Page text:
I encourage you to attend the information session about the Math in Focus program information session for parents that is taking place tomorrow, Wednesday, October 16th at 7:00 p.m. in the RMHS Performing Arts Center and will feature a guest presenter from Math in Focus.

Saturday, October 5, 2013

Friday Assembly & a Thank You!

What an engaging assembly we had on Friday with Hero Artist Rob Surette, his speed painting, and inspiring words to our students.  Check out some of our pictures below.

Also - a thank you to the Grant family for hosting me at their house for an evening meet & greet.  I enjoyed the time with you and appreciate those that were able to take time to talk with me.

President Lincoln

Who believes in themselves and know they will reach their dream? 

Tuesday, October 1, 2013

Barrows Update

Hello everybody!

I have to say, it really feels that we're off and rolling, students and staff are deep into learning, engaged in interesting lesson, and connected together as classroom communities.

Our all-school assembly on 9/18 students brainstormed lists of rules that would be important for our school community.  This past week students had the opportunity to vote on the Barrows School rules and they identified their top 5.  Check out the great ideas our students came up with:

Everyday everyone should come to school knowing that Barrows is a safe place to be!

     *Give your teachers, classmates, and school respect
     *Be nice and include everyone
     *No double-d behavior (dangerous/destructive)
     *Always try your best
     *Have fun

Clearly the Barrows School Community feels it is important to be respectful, be safe, try your best, and have fun!  Nice work students!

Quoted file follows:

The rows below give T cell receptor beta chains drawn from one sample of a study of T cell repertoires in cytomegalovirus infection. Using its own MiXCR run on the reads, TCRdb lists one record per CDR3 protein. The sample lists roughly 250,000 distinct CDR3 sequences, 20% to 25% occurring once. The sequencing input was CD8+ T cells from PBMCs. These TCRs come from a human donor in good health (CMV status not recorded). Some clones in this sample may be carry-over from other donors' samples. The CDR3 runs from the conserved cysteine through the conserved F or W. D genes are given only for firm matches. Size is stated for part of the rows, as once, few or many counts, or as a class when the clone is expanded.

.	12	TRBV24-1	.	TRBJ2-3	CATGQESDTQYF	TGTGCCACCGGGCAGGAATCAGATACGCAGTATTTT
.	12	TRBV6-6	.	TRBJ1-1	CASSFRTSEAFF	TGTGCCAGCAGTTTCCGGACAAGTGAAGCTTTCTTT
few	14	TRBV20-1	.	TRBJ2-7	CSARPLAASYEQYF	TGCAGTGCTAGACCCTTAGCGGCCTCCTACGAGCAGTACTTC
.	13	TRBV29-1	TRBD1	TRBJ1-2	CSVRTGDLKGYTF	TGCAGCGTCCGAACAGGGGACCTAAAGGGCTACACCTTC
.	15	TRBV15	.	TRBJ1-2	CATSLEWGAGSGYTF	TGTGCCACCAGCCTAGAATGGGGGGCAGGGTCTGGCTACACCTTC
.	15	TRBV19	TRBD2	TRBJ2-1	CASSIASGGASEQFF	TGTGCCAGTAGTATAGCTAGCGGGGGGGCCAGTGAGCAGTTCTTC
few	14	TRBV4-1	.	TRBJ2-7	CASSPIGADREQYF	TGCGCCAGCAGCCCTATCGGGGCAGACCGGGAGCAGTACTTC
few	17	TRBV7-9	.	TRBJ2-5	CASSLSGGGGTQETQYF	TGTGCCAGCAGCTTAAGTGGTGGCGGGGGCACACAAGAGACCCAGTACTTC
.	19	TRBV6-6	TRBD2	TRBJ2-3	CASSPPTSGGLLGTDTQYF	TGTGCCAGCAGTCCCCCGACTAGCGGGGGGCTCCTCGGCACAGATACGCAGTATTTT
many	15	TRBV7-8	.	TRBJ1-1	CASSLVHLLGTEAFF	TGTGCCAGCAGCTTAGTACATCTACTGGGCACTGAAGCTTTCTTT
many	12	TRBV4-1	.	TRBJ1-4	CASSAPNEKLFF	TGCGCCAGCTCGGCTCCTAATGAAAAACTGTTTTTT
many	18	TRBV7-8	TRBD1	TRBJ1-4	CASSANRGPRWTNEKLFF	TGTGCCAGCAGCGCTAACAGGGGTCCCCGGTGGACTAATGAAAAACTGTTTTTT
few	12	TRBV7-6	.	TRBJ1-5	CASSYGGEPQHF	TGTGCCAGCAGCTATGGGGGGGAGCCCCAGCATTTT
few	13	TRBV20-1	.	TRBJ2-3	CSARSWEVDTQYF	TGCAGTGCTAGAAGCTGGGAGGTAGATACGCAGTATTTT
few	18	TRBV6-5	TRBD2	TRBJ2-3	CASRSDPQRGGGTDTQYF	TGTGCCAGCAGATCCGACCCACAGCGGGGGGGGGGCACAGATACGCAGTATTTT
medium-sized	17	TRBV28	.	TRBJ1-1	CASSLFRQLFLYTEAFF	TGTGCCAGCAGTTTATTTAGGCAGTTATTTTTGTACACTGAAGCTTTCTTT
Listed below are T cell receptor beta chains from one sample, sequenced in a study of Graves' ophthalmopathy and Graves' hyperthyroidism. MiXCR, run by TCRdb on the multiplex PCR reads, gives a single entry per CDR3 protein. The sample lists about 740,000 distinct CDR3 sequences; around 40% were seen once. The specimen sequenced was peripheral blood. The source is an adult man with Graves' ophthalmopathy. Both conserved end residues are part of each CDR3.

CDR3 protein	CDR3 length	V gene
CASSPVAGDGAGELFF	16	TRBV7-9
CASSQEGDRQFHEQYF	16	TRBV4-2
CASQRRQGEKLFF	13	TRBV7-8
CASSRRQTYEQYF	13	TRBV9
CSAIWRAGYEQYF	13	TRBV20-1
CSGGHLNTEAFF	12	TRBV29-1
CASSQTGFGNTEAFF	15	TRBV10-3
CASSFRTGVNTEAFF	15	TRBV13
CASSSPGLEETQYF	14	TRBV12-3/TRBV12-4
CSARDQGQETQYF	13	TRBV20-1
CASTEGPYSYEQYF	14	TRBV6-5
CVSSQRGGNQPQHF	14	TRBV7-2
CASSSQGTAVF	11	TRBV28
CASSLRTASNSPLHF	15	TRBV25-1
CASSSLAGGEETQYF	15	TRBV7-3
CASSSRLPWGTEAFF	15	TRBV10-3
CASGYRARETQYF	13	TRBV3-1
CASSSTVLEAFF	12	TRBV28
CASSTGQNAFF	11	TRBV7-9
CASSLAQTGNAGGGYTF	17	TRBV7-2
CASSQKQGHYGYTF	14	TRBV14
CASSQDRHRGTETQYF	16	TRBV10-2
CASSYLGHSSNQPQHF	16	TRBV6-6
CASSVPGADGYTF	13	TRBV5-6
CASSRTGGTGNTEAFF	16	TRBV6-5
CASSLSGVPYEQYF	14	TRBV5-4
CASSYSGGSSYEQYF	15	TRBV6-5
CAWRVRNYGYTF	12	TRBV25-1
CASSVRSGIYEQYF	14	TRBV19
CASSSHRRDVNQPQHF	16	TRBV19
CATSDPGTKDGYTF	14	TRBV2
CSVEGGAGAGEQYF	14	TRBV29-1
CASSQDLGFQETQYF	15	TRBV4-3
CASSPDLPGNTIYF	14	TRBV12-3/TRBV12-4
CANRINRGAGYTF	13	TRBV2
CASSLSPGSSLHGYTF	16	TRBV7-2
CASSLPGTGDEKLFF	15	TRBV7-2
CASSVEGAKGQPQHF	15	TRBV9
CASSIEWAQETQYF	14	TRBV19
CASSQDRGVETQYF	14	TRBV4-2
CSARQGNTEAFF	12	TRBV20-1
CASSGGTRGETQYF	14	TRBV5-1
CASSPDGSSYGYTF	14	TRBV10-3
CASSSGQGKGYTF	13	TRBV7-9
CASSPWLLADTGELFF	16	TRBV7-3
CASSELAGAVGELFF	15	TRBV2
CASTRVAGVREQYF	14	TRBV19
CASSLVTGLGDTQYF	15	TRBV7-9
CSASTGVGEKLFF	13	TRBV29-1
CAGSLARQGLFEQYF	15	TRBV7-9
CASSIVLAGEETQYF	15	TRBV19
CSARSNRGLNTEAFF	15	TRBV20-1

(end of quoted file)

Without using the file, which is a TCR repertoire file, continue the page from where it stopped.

Students participating in "That's Me!" (Ask your child about it!)

Coming up on Friday we have another all-school gathering to enjoy an enrichment opportunity hosted by our PTO.  We will view "Hero Art" a presentation.  More information can be found here:

Monday, September 16, 2013

Happy Monday!

Happy Monday - and what feels like FALL finally! :)

Thank you to the entire community for a wonderful Curriculum Night on Wednesday, September the 11th.  I was amazed at the turnout, even with the high temperatures! Pictures will come soon and I will post the presentation from myself and Liz Whitelam (our PTO president) on the Barrows Homepage as a reference or for any family that was unable to make it.

Also, Thank you to Ms. Cashins for hosting a coffee meet & greet and inviting her neighbors over to meet and talk with me about our school.  If you are able and interested please contact me to set up a time!

Finally... a little mystery for you.  The table pictured below will help me measure how many of the Barrows students I've met.  Wondering how?  Check back in a few weeks to see!

Have a wonderful week!
~Ms. Leonard

Tuesday, September 10, 2013

Congrats Ms. DiGiovanni!

Congrats to our Barrows Special Education teacher Ms. DiGiovanni on the birth of her beautiful new baby girl Ava, born 9/9/13.

Sunday, September 8, 2013

Back-to-school picnic and Jail & Bail

The PTO hosted back-to-school picnic on Friday night was a great way to cap off the start to our school year.  Many Barrows families pulled out the blankets and chairs, packed picnic dinners (or bought pizza to enjoy!)  I had fun sharing the experience with my own family and watching the relaxed interactions between families and children playing on the playground.

Today at the Reading Fall Street Faire I was locked up in the Jail & Bail to support the Understanding Disabilities program.  Thank you to everybody in the Barrows community for their support in bailing me out - even Dr. Doherty pitched in to bail me out.  What a fun day and a great cause. 

See pictures of both events below.